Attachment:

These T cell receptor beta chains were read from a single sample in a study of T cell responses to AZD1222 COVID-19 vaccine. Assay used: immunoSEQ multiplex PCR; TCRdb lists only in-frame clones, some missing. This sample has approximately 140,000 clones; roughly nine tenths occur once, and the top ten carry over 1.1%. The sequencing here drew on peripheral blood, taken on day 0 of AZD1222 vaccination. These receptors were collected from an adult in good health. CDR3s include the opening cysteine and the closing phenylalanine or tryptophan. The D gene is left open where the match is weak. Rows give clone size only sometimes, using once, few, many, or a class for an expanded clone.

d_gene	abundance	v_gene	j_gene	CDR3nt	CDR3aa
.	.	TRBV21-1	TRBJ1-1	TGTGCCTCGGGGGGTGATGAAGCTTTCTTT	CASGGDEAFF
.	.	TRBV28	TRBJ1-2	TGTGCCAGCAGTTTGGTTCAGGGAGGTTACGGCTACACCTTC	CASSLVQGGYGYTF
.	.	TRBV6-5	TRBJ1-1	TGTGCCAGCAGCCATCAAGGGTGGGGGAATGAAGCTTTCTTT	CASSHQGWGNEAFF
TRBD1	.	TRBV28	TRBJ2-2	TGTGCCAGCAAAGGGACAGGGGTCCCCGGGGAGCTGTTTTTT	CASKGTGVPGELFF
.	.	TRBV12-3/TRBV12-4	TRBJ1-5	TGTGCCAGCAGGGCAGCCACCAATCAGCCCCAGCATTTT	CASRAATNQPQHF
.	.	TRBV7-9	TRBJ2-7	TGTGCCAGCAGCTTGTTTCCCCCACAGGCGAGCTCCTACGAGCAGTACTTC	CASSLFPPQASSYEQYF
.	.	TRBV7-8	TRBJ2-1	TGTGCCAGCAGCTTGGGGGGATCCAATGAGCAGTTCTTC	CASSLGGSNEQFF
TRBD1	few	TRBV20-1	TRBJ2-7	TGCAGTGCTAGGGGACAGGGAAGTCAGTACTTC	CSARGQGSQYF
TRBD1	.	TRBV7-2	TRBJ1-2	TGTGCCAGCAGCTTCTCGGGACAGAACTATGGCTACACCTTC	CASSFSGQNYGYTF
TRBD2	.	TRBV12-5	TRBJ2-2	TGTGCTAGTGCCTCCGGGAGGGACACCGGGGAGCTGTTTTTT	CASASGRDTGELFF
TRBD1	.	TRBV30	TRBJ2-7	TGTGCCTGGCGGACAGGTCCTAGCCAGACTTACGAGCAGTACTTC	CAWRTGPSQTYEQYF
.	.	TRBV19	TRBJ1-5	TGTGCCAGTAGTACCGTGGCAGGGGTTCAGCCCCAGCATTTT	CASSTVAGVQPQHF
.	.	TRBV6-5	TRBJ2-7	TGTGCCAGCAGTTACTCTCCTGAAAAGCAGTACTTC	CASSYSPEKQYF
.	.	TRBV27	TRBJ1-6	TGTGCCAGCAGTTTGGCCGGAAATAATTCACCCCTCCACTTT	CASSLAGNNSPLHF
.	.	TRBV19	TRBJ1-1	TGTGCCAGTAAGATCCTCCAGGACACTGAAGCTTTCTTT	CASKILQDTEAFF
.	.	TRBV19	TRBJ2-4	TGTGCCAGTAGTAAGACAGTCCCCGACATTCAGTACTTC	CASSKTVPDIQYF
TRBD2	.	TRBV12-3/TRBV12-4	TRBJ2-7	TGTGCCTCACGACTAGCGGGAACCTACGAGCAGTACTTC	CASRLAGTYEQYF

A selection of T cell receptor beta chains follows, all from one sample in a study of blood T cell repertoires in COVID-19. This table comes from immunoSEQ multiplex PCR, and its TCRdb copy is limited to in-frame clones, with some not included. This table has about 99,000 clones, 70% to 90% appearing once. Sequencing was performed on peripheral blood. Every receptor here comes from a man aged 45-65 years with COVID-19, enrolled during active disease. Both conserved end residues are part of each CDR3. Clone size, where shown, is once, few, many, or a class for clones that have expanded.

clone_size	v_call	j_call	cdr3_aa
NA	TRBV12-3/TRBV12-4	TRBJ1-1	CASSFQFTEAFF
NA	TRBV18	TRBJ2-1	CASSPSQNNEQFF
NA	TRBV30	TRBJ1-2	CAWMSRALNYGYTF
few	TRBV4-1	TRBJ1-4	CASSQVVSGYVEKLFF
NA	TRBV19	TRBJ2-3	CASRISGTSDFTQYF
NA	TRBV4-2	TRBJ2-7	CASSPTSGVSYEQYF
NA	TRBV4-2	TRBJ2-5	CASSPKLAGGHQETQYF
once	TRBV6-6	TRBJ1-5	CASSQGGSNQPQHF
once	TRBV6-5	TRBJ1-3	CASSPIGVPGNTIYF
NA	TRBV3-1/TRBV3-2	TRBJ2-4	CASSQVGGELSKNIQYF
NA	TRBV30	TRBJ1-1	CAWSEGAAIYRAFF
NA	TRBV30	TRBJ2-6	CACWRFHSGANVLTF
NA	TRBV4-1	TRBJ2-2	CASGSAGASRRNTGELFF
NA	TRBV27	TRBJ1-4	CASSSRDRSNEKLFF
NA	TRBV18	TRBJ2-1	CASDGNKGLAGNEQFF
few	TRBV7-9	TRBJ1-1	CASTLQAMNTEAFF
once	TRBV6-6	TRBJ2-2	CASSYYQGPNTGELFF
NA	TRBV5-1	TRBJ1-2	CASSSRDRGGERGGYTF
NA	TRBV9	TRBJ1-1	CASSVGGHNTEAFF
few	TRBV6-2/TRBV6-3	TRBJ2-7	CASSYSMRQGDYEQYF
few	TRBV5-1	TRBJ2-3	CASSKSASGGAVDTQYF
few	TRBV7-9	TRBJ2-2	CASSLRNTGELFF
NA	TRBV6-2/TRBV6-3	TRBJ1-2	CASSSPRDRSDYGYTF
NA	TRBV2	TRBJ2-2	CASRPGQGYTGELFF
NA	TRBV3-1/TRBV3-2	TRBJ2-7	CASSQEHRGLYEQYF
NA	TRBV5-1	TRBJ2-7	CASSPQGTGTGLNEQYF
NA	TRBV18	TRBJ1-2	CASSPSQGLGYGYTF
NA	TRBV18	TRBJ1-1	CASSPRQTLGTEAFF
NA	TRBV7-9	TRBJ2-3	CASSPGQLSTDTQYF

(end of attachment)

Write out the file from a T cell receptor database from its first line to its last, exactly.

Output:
These T cell receptor beta chains were read from a single sample in a study of T cell responses to AZD1222 COVID-19 vaccine. Assay used: immunoSEQ multiplex PCR; TCRdb lists only in-frame clones, some missing. This sample has approximately 140,000 clones; roughly nine tenths occur once, and the top ten carry over 1.1%. The sequencing here drew on peripheral blood, taken on day 0 of AZD1222 vaccination. These receptors were collected from an adult in good health. CDR3s include the opening cysteine and the closing phenylalanine or tryptophan. The D gene is left open where the match is weak. Rows give clone size only sometimes, using once, few, many, or a class for an expanded clone.

d_gene	abundance	v_gene	j_gene	CDR3nt	CDR3aa
.	.	TRBV21-1	TRBJ1-1	TGTGCCTCGGGGGGTGATGAAGCTTTCTTT	CASGGDEAFF
.	.	TRBV28	TRBJ1-2	TGTGCCAGCAGTTTGGTTCAGGGAGGTTACGGCTACACCTTC	CASSLVQGGYGYTF
.	.	TRBV6-5	TRBJ1-1	TGTGCCAGCAGCCATCAAGGGTGGGGGAATGAAGCTTTCTTT	CASSHQGWGNEAFF
TRBD1	.	TRBV28	TRBJ2-2	TGTGCCAGCAAAGGGACAGGGGTCCCCGGGGAGCTGTTTTTT	CASKGTGVPGELFF
.	.	TRBV12-3/TRBV12-4	TRBJ1-5	TGTGCCAGCAGGGCAGCCACCAATCAGCCCCAGCATTTT	CASRAATNQPQHF
.	.	TRBV7-9	TRBJ2-7	TGTGCCAGCAGCTTGTTTCCCCCACAGGCGAGCTCCTACGAGCAGTACTTC	CASSLFPPQASSYEQYF
.	.	TRBV7-8	TRBJ2-1	TGTGCCAGCAGCTTGGGGGGATCCAATGAGCAGTTCTTC	CASSLGGSNEQFF
TRBD1	few	TRBV20-1	TRBJ2-7	TGCAGTGCTAGGGGACAGGGAAGTCAGTACTTC	CSARGQGSQYF
TRBD1	.	TRBV7-2	TRBJ1-2	TGTGCCAGCAGCTTCTCGGGACAGAACTATGGCTACACCTTC	CASSFSGQNYGYTF
TRBD2	.	TRBV12-5	TRBJ2-2	TGTGCTAGTGCCTCCGGGAGGGACACCGGGGAGCTGTTTTTT	CASASGRDTGELFF
TRBD1	.	TRBV30	TRBJ2-7	TGTGCCTGGCGGACAGGTCCTAGCCAGACTTACGAGCAGTACTTC	CAWRTGPSQTYEQYF
.	.	TRBV19	TRBJ1-5	TGTGCCAGTAGTACCGTGGCAGGGGTTCAGCCCCAGCATTTT	CASSTVAGVQPQHF
.	.	TRBV6-5	TRBJ2-7	TGTGCCAGCAGTTACTCTCCTGAAAAGCAGTACTTC	CASSYSPEKQYF
.	.	TRBV27	TRBJ1-6	TGTGCCAGCAGTTTGGCCGGAAATAATTCACCCCTCCACTTT	CASSLAGNNSPLHF
.	.	TRBV19	TRBJ1-1	TGTGCCAGTAAGATCCTCCAGGACACTGAAGCTTTCTTT	CASKILQDTEAFF
.	.	TRBV19	TRBJ2-4	TGTGCCAGTAGTAAGACAGTCCCCGACATTCAGTACTTC	CASSKTVPDIQYF
TRBD2	.	TRBV12-3/TRBV12-4	TRBJ2-7	TGTGCCTCACGACTAGCGGGAACCTACGAGCAGTACTTC	CASRLAGTYEQYF

A selection of T cell receptor beta chains follows, all from one sample in a study of blood T cell repertoires in COVID-19. This table comes from immunoSEQ multiplex PCR, and its TCRdb copy is limited to in-frame clones, with some not included. This table has about 99,000 clones, 70% to 90% appearing once. Sequencing was performed on peripheral blood. Every receptor here comes from a man aged 45-65 years with COVID-19, enrolled during active disease. Both conserved end residues are part of each CDR3. Clone size, where shown, is once, few, many, or a class for clones that have expanded.

clone_size	v_call	j_call	cdr3_aa
NA	TRBV12-3/TRBV12-4	TRBJ1-1	CASSFQFTEAFF
NA	TRBV18	TRBJ2-1	CASSPSQNNEQFF
NA	TRBV30	TRBJ1-2	CAWMSRALNYGYTF
few	TRBV4-1	TRBJ1-4	CASSQVVSGYVEKLFF
NA	TRBV19	TRBJ2-3	CASRISGTSDFTQYF
NA	TRBV4-2	TRBJ2-7	CASSPTSGVSYEQYF
NA	TRBV4-2	TRBJ2-5	CASSPKLAGGHQETQYF
once	TRBV6-6	TRBJ1-5	CASSQGGSNQPQHF
once	TRBV6-5	TRBJ1-3	CASSPIGVPGNTIYF
NA	TRBV3-1/TRBV3-2	TRBJ2-4	CASSQVGGELSKNIQYF
NA	TRBV30	TRBJ1-1	CAWSEGAAIYRAFF
NA	TRBV30	TRBJ2-6	CACWRFHSGANVLTF
NA	TRBV4-1	TRBJ2-2	CASGSAGASRRNTGELFF
NA	TRBV27	TRBJ1-4	CASSSRDRSNEKLFF
NA	TRBV18	TRBJ2-1	CASDGNKGLAGNEQFF
few	TRBV7-9	TRBJ1-1	CASTLQAMNTEAFF
once	TRBV6-6	TRBJ2-2	CASSYYQGPNTGELFF
NA	TRBV5-1	TRBJ1-2	CASSSRDRGGERGGYTF
NA	TRBV9	TRBJ1-1	CASSVGGHNTEAFF
few	TRBV6-2/TRBV6-3	TRBJ2-7	CASSYSMRQGDYEQYF
few	TRBV5-1	TRBJ2-3	CASSKSASGGAVDTQYF
few	TRBV7-9	TRBJ2-2	CASSLRNTGELFF
NA	TRBV6-2/TRBV6-3	TRBJ1-2	CASSSPRDRSDYGYTF
NA	TRBV2	TRBJ2-2	CASRPGQGYTGELFF
NA	TRBV3-1/TRBV3-2	TRBJ2-7	CASSQEHRGLYEQYF
NA	TRBV5-1	TRBJ2-7	CASSPQGTGTGLNEQYF
NA	TRBV18	TRBJ1-2	CASSPSQGLGYGYTF
NA	TRBV18	TRBJ1-1	CASSPRQTLGTEAFF
NA	TRBV7-9	TRBJ2-3	CASSPGQLSTDTQYF